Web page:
Bello-Ogunu, who came from Wichita State University and holds a doctorate in speech communication, took the job knowing it would be, in his words, “what some would consider an uphill climb.” The problem stretches back generations, he points out, and likely has roots in the long era of segregation that today’s students know only from talk they hear through their parents or grandparents. As he interviewed for the post, Bello-Ogunu grew convinced that the school understood the importance of diversity and stood ready to offer the kind of support and commitment that separates successful diversity programs from the failures.

“The College is very mindful of the seriousness of the challenge that exists here, and it is determined to succeed,” he says, “but the diversity challenges will not be overcome overnight.”

He held town hall meetings for students, staff and faculty early this year, taking the pulse of his new school. He scheduled programs on Gullah culture, women’s equality and sexual harassment. It marked the start of what he calls his fight to create a “culture of collective responsibility” at the College, an environment where everyone sees diversity as their personal responsibility, not just something black students or gay students or women or other minority students should be concerned about. He has asked for and received permission to hire a director of diversity education and training, a staffer who will conduct sensitivity sessions for students, faculty and staff.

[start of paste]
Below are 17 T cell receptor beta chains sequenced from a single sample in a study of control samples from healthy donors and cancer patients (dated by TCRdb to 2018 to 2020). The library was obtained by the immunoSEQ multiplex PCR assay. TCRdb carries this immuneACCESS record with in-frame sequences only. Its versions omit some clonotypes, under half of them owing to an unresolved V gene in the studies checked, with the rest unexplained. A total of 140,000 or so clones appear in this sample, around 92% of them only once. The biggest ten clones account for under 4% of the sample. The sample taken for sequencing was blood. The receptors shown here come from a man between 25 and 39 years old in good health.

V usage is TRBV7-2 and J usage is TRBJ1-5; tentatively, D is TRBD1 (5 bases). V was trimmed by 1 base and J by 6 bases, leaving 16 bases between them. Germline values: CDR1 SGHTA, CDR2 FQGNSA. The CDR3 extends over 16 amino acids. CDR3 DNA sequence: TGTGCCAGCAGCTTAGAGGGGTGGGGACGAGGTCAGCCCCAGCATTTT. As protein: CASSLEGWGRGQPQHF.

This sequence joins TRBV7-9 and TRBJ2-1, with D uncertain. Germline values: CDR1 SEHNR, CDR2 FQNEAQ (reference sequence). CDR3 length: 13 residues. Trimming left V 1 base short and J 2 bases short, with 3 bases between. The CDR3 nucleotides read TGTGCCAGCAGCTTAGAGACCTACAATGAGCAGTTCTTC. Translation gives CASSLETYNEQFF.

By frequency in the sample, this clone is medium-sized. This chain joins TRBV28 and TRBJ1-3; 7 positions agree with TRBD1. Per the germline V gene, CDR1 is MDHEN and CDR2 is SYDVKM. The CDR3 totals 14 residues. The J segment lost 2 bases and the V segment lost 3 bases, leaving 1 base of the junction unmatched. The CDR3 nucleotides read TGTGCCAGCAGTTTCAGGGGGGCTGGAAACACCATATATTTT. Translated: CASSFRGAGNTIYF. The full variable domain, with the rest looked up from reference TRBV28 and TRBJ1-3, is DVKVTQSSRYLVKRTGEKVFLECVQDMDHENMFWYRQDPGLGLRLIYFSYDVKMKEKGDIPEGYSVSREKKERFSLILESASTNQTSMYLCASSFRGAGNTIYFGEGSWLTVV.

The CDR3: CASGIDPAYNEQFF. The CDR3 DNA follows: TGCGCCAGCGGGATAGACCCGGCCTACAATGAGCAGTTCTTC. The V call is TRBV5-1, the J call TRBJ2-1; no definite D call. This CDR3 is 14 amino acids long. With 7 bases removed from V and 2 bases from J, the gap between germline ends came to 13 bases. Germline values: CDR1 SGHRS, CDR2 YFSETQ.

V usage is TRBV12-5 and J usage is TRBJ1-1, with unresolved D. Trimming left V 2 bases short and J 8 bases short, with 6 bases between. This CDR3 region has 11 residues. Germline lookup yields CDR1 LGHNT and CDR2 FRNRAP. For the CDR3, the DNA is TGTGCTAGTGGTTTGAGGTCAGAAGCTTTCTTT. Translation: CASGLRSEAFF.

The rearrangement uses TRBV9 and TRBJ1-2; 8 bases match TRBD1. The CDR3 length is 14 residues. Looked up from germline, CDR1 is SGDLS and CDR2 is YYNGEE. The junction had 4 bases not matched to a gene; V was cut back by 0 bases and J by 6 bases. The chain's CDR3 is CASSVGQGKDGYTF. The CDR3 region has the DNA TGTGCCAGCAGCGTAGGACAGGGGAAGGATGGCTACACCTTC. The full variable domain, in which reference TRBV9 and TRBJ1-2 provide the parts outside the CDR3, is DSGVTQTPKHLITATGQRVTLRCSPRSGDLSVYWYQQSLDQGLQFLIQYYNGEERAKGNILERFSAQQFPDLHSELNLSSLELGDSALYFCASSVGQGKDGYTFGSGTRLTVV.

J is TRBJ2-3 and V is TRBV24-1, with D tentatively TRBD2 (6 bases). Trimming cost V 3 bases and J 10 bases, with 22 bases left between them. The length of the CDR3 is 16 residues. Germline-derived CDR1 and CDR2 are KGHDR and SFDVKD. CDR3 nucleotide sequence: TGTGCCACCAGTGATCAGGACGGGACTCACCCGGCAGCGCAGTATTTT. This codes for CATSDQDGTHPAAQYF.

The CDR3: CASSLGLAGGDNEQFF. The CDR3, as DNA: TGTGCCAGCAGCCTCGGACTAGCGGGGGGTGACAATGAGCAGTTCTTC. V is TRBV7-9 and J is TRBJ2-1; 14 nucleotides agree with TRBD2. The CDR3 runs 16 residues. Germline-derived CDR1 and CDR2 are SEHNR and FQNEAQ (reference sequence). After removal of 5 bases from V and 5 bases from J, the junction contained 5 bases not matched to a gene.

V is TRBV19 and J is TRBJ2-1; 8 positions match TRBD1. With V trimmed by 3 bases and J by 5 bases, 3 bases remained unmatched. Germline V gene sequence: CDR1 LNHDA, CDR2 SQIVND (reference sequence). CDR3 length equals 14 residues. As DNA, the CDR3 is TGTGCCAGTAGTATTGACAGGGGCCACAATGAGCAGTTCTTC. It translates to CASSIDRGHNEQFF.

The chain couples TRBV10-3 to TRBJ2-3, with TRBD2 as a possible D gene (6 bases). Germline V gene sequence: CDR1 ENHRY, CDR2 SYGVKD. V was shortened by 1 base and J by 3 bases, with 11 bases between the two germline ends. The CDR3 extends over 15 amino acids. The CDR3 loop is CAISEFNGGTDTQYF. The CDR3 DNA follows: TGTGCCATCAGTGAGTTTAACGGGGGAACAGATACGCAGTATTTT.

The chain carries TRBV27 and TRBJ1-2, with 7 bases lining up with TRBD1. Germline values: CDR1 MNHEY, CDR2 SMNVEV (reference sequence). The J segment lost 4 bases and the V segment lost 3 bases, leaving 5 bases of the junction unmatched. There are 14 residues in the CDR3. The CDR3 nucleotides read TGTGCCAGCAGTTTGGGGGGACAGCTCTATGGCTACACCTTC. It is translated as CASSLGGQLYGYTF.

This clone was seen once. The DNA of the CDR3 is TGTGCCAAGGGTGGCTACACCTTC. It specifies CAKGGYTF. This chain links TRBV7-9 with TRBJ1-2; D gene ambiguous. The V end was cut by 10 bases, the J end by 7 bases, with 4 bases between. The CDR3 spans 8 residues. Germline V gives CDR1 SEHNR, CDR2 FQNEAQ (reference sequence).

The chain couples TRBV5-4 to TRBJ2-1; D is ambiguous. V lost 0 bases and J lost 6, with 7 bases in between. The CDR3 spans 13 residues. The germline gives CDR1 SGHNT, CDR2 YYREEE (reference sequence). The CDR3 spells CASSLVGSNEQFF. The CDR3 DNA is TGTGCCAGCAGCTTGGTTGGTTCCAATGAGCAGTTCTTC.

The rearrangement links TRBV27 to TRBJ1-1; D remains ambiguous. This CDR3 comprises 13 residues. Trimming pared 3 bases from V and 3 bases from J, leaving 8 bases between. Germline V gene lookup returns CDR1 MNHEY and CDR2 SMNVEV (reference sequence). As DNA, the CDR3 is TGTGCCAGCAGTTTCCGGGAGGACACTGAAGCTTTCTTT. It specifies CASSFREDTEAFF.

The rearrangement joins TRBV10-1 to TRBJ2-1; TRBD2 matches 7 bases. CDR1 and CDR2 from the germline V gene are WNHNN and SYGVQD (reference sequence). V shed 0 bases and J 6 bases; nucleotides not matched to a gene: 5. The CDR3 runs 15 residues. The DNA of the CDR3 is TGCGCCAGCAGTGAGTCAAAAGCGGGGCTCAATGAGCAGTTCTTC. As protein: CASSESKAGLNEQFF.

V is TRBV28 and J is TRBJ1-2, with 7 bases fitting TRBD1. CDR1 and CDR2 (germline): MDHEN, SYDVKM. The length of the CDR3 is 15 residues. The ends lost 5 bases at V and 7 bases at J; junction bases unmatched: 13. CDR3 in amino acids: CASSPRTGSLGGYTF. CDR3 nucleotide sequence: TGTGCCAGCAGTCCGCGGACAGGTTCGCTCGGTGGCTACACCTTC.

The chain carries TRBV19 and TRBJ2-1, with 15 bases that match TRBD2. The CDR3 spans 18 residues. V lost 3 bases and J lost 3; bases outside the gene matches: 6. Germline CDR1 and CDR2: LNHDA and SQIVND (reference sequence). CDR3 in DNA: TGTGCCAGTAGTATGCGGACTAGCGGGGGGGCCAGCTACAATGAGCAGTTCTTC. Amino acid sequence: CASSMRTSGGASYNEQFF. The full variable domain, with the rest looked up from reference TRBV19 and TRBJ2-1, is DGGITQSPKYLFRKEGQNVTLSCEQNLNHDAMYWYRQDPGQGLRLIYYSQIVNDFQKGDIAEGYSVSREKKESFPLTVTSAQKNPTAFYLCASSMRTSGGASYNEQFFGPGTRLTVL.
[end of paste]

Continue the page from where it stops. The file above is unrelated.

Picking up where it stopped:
Minority Portrait 4Bello-Ogunu suggested – and President George Benson quickly approved – plans for a presidential commission on diversity, access and inclusion. This working group will develop a comprehensive strategic plan with clearly defined action goals, budget targets, measurable outcomes and lines of accountability. Bello-Ogunu hopes to have it ready for the College’s Board of Trustees to approve by the end of the academic year. His plans take into account the research on what makes diversity programs successful. Talking about his efforts, brows furrowed behind his black-rimmed glasses, he sounds very much like a scientist tackling a research project.